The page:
Preparing your oil cured pot for use
Wash out thoroughly with boiling water and dry. Coat the inside with cooking oil (or vegetable fat) and heat until the pot begins to smoke. When cool enough, using a paper towel, wipe inside clean.Repeat until towel wipes clean. The potjie pot is now ready for use. The more you use it the better it becomes.
After each use
Rinse with warm water and use a brush or scraper to remove stuck-on bits. For really stuck-on food, scrub with salt and oil, rinse and wipe clean. Dry the pan and coat with a thin layer of oil. Store until ready to use. Cool the pan and store until ready to cook again.
Storing your potjie
After each use, wash the potjie pot and dry over heat source to remove excess moisture. Coat the inside with cooking oil or Spray and Cook. Store your potjie with the lid off and absorbent paper inside.
Quick Dos & Don’ts
of Cooking in Cast Iron
- Don’t be afraid of eggs, tomatoes, or fish in cast iron. Some of these recipes take practice, but don’t be afraid of trying them.
- Do be mindful about what you first make in your skillet. See below for the first four things to make in your cast iron skillet and you’ll be on your way to a perfectly seasoned partner in the kitchen.
- Do use gentle utensils like wood, silicone, and rubber. The occasional metal fish spatula or pancake turner is okay, but try to avoid lots of metal utensils in your pan – especially while building up the seasoning.
- Don’t store food in cast iron. It is bad for the pan and bad for the food.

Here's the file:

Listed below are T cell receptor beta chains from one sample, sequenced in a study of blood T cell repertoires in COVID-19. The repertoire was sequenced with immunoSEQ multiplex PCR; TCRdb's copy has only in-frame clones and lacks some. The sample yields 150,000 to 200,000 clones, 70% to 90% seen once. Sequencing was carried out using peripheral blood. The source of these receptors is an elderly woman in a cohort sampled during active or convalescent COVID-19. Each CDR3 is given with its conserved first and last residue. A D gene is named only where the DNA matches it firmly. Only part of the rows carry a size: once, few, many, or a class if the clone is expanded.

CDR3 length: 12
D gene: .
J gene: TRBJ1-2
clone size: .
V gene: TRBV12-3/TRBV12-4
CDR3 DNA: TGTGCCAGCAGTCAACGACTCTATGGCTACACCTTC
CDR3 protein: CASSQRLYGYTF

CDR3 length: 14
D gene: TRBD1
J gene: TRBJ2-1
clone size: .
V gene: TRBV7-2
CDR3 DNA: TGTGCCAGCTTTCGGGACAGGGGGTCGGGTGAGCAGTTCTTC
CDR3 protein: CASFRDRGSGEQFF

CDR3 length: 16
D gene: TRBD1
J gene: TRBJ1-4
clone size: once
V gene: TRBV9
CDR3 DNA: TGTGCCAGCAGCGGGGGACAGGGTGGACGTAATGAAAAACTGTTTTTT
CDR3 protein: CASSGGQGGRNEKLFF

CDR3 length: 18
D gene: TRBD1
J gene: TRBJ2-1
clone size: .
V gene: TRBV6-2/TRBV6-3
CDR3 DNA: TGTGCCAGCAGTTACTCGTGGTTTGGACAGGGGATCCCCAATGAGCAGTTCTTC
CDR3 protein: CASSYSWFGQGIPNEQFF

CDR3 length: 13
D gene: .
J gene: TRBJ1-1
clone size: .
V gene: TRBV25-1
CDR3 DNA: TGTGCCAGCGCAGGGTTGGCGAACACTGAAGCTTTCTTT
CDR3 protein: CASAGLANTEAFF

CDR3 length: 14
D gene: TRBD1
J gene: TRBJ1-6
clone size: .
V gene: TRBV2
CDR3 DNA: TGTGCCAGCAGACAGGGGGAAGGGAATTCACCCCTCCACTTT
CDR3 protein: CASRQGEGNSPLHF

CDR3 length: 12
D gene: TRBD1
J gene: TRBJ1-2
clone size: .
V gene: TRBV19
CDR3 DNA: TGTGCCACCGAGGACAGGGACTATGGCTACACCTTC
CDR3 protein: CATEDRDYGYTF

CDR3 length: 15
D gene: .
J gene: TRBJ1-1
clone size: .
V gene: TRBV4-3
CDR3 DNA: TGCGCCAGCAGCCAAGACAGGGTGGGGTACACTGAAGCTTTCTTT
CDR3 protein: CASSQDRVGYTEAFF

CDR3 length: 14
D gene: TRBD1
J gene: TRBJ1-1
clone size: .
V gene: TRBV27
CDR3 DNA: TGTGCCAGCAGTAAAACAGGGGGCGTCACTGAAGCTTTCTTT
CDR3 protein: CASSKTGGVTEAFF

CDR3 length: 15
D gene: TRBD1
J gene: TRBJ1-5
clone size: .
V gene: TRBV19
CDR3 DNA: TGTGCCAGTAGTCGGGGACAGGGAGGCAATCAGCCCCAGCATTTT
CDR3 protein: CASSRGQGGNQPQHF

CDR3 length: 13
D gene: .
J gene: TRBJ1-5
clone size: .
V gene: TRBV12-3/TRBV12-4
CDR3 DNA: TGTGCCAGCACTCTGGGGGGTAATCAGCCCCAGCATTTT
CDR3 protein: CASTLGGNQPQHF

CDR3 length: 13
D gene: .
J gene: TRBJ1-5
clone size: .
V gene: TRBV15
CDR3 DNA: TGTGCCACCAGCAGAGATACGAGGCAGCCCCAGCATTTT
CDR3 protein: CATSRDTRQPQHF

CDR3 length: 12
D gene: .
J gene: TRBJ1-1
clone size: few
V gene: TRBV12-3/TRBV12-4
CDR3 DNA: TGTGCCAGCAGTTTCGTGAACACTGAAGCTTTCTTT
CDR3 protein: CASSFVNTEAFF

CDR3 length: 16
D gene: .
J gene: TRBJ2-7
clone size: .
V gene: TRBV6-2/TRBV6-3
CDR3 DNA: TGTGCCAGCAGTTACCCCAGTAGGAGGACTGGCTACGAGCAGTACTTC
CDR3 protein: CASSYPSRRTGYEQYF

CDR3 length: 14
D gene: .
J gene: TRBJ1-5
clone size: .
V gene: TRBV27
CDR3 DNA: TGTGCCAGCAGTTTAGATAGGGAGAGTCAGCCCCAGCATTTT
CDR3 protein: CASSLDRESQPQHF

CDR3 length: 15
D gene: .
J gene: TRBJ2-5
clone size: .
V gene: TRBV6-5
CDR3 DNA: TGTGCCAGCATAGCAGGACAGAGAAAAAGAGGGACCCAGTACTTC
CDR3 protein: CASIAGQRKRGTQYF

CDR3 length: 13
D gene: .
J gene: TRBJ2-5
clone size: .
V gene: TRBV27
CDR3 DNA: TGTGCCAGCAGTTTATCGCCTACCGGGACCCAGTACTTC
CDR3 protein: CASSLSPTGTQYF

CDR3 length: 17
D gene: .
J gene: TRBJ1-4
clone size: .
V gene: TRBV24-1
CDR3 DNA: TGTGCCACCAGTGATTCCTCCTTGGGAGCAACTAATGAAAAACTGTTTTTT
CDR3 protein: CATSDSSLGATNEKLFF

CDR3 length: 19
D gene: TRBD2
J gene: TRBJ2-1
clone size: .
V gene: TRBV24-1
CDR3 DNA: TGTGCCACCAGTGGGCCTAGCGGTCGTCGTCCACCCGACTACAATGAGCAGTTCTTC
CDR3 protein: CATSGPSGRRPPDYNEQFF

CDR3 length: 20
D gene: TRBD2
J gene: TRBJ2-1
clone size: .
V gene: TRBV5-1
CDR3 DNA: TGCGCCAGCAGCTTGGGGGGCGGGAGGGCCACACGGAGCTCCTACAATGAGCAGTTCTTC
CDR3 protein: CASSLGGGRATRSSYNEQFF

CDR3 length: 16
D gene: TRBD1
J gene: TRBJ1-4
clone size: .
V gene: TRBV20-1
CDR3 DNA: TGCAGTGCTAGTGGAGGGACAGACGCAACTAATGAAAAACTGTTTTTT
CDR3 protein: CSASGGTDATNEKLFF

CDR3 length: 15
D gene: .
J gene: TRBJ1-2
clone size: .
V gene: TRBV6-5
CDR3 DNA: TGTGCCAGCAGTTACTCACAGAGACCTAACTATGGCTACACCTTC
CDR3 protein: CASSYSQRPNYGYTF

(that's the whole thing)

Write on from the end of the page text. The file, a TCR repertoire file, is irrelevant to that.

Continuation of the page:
- Do clean the pan right away. And avoid soaking it!
The first four things to make in your cast iron skillet:
- First fry a few eggs. Fried eggs are the cheap, fast, and easy way to learn how your pan works on any heat source. Preheat the pan without any fat or oil for a minimum of five minutes. Then, and only then, can you add oil or butter, followed swiftly by the eggs. Give the eggs plenty of time to set before you try to move or flip them. Reduce the heat to cook the white and yolk without burning the underside.
- Then sear some pork chops & make a pan sauce. These two really show off the cast iron skillet’s stove-to-oven skills and force you to get a good grip on cleaning it. After cooking the meat, pour some broth or wine into the pan to make a pan sauce.
- Next, fry up some crispy, tasty schnitzel. Pork or chicken schnitzel is the next big step in caring for our cast iron skillet through cooking as it calls for enough cooking oil to season the pan. You’ll get dinner out of the deal too!
- Follow up with an easy-fancy frittata, a baked omelette that starts with some sautéing on the stovetop before finishing in the oven. You’ve worked up a bit of seasoning by frying the schnitzel, so you’ll get a nice crust without sticking and you’ll get a good baseline for how other egg dishes are going to cook in your pan.